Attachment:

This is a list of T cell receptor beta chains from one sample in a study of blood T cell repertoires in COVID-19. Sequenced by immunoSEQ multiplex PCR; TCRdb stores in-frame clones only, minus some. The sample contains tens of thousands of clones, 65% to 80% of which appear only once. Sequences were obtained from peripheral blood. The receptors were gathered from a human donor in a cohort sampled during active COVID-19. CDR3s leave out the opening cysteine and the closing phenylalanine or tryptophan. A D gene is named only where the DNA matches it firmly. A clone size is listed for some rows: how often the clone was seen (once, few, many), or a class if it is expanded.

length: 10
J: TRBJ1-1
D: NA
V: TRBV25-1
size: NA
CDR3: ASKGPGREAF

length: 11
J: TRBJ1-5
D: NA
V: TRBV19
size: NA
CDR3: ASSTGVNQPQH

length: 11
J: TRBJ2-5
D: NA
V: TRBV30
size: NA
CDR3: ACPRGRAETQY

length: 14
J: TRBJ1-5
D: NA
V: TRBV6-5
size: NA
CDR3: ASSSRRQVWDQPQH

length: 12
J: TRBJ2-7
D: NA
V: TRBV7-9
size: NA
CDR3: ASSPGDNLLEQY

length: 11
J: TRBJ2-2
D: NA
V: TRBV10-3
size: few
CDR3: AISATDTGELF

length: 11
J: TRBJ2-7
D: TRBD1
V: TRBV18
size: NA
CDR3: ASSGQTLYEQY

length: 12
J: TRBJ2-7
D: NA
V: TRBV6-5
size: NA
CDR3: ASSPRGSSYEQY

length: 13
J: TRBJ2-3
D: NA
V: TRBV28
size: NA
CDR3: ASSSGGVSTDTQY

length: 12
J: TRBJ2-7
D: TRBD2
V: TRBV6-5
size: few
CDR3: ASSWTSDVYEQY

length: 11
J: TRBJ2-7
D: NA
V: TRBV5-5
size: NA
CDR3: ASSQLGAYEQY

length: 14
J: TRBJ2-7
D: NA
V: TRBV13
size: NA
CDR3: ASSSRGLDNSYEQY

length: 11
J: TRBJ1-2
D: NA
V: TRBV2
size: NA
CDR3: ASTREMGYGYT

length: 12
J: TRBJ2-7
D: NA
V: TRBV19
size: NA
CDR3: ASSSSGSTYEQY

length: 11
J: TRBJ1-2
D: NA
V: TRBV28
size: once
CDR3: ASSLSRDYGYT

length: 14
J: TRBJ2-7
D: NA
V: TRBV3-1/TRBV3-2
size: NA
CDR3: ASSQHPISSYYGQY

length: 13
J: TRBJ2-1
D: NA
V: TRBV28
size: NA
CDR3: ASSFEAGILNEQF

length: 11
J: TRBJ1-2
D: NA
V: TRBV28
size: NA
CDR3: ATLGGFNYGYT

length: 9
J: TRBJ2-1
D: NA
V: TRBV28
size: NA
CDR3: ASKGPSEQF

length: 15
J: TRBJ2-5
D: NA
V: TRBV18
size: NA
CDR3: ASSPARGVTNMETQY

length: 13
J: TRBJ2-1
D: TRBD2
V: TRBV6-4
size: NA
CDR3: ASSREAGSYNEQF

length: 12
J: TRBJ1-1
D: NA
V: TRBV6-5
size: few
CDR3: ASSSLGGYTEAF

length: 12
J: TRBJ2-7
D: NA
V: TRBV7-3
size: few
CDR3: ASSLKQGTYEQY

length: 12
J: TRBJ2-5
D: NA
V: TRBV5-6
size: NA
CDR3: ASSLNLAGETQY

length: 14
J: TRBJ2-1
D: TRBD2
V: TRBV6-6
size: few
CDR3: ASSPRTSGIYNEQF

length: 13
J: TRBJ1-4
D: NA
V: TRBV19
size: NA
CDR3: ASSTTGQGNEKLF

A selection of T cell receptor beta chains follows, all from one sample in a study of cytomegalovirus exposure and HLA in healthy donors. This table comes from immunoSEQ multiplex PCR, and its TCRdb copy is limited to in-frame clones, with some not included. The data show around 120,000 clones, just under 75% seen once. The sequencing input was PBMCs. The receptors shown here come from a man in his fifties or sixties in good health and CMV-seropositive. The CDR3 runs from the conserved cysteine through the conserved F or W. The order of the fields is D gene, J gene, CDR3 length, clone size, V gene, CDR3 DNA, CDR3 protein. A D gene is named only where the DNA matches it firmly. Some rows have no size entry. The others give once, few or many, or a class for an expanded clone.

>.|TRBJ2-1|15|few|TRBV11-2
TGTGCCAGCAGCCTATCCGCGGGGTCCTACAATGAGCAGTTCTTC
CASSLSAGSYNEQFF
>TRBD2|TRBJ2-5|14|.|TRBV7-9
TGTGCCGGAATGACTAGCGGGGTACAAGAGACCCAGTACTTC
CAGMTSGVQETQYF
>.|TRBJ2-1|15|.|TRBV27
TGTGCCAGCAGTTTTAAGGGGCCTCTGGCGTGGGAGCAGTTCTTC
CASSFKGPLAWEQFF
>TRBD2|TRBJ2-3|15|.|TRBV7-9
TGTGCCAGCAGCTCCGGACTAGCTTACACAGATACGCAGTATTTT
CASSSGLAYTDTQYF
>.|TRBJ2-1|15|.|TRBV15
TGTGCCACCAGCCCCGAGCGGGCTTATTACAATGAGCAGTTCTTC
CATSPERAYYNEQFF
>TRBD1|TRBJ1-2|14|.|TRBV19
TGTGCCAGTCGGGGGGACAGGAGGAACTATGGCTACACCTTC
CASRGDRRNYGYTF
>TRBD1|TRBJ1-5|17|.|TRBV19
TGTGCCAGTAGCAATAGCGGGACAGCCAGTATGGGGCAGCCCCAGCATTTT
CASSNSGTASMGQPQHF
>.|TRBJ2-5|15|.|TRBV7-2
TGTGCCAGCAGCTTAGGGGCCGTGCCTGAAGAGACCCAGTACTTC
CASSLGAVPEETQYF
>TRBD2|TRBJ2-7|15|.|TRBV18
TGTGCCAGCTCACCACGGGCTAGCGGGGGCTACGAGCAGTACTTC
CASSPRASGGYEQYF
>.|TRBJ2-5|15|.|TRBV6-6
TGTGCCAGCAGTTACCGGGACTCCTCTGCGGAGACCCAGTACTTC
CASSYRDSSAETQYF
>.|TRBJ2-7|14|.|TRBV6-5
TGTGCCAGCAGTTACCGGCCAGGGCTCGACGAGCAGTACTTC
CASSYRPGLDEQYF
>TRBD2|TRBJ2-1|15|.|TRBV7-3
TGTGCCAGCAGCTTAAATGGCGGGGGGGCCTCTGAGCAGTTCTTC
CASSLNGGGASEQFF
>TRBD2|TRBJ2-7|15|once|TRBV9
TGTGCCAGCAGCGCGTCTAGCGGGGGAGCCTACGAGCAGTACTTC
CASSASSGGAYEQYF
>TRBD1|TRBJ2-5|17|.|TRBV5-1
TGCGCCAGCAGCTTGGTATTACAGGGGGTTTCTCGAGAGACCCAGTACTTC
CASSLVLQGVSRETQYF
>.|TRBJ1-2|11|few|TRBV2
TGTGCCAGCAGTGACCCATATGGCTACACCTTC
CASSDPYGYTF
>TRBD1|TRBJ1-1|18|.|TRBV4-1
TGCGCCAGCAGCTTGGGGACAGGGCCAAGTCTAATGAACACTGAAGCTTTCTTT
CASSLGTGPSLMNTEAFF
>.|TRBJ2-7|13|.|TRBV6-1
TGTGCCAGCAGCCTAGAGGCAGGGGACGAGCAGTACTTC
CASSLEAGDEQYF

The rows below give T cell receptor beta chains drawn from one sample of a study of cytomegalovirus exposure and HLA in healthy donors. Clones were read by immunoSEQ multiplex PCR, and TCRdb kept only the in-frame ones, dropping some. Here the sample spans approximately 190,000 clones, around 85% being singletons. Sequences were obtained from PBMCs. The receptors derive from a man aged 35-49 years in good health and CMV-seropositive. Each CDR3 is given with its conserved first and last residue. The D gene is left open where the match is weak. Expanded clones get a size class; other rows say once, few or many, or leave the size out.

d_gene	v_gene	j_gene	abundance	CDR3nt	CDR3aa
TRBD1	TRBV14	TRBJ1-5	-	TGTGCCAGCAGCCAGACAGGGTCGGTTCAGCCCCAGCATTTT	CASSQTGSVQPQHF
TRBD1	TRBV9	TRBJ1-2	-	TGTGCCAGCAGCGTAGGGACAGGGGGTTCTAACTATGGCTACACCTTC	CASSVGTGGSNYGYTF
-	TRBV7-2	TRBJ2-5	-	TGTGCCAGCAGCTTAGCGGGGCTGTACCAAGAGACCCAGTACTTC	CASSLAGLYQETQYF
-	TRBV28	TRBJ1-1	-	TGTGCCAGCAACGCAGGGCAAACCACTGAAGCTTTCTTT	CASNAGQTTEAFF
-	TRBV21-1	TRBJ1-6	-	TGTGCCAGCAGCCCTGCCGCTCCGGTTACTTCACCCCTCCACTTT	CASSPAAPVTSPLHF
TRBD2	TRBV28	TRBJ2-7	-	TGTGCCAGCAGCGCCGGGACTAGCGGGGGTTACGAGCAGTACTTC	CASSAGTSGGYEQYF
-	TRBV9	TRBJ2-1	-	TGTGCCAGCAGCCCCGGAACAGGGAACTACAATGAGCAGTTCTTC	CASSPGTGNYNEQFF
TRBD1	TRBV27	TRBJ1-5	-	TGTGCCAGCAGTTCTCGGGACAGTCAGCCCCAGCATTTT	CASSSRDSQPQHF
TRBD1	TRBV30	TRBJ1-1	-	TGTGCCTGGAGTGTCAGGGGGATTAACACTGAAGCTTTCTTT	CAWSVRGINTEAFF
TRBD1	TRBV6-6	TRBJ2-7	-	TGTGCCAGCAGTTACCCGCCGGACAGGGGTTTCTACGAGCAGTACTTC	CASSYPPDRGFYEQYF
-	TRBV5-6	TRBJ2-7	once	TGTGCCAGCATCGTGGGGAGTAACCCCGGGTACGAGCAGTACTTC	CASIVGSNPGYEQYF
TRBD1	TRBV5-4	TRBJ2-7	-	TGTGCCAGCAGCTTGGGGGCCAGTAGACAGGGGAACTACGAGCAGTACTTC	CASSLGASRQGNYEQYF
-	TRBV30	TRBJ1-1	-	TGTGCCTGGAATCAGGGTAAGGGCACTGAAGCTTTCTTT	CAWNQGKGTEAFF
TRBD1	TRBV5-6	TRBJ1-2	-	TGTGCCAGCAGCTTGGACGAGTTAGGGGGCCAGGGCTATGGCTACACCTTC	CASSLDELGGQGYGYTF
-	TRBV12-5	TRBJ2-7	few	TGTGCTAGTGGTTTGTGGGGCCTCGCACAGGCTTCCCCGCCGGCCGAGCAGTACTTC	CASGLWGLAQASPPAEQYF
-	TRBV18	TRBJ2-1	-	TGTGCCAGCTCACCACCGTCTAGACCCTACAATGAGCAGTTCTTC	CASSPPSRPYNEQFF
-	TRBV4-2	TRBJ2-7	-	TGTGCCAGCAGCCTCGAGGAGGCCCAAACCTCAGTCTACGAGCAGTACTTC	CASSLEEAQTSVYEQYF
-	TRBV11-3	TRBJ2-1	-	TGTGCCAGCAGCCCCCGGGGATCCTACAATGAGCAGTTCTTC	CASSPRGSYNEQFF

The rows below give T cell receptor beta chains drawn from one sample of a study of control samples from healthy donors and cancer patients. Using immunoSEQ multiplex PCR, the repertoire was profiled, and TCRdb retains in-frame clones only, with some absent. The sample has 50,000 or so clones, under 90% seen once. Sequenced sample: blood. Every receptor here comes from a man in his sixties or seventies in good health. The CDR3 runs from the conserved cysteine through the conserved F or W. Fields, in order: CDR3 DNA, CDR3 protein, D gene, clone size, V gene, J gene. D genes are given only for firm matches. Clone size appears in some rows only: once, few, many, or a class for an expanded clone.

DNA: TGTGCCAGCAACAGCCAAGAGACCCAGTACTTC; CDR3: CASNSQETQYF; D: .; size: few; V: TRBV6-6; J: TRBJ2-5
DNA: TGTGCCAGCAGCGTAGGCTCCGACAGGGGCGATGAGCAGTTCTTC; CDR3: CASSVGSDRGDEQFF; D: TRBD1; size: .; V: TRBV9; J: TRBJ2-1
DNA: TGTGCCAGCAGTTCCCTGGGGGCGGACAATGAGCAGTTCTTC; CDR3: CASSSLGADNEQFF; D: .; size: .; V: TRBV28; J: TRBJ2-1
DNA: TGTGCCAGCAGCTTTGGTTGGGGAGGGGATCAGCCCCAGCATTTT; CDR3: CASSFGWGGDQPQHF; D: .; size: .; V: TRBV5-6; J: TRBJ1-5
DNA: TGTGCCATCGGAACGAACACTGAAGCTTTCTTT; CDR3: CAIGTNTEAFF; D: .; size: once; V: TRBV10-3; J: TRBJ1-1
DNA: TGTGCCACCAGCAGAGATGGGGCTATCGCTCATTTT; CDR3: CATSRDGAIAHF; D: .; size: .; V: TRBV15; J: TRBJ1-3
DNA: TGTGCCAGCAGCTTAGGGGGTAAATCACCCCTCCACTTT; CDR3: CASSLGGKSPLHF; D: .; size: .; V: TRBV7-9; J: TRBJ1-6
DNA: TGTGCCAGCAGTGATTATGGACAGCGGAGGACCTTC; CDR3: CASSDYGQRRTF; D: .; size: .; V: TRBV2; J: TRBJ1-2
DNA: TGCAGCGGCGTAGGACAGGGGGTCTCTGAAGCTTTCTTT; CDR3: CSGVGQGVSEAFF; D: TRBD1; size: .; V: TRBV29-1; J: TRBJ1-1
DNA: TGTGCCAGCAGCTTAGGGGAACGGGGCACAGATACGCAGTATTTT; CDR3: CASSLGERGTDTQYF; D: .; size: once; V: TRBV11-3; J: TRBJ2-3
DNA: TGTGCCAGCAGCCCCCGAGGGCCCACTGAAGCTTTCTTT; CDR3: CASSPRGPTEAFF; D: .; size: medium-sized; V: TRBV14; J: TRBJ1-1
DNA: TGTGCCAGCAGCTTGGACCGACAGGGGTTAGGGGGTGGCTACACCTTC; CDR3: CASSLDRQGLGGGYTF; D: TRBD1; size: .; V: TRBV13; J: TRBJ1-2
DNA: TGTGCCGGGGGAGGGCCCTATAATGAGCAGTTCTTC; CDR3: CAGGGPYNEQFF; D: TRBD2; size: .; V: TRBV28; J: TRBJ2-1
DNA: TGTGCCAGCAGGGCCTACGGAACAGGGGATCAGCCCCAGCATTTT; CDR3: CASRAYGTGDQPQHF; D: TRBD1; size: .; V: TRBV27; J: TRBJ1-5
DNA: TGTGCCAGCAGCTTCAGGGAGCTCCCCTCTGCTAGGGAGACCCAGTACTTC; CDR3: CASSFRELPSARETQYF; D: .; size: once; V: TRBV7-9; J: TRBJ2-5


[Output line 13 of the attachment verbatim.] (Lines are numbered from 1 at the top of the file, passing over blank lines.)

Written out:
CDR3: ASSTGVNQPQH